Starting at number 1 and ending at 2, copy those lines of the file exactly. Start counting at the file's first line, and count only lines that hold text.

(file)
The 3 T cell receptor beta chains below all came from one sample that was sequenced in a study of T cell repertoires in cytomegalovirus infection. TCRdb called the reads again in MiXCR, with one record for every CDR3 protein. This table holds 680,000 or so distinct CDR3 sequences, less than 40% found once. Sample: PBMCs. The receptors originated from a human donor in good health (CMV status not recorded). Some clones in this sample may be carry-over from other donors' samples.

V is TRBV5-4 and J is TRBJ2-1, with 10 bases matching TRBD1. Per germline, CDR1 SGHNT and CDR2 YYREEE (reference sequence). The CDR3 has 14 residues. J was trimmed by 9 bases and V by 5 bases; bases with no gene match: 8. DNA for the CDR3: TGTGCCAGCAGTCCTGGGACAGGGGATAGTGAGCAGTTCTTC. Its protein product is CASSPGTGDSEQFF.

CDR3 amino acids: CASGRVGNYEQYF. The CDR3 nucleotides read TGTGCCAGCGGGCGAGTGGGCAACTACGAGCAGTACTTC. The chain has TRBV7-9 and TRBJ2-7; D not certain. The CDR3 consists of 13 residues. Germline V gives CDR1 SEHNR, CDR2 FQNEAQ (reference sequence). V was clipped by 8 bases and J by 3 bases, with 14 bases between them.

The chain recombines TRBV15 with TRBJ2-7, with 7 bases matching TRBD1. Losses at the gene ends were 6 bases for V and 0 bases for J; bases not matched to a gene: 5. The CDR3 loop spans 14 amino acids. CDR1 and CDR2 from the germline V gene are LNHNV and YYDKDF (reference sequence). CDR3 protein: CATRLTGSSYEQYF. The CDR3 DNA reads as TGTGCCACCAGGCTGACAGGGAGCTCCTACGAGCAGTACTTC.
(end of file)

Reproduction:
The 3 T cell receptor beta chains below all came from one sample that was sequenced in a study of T cell repertoires in cytomegalovirus infection. TCRdb called the reads again in MiXCR, with one record for every CDR3 protein. This table holds 680,000 or so distinct CDR3 sequences, less than 40% found once. Sample: PBMCs. The receptors originated from a human donor in good health (CMV status not recorded). Some clones in this sample may be carry-over from other donors' samples.

V is TRBV5-4 and J is TRBJ2-1, with 10 bases matching TRBD1. Per germline, CDR1 SGHNT and CDR2 YYREEE (reference sequence). The CDR3 has 14 residues. J was trimmed by 9 bases and V by 5 bases; bases with no gene match: 8. DNA for the CDR3: TGTGCCAGCAGTCCTGGGACAGGGGATAGTGAGCAGTTCTTC. Its protein product is CASSPGTGDSEQFF.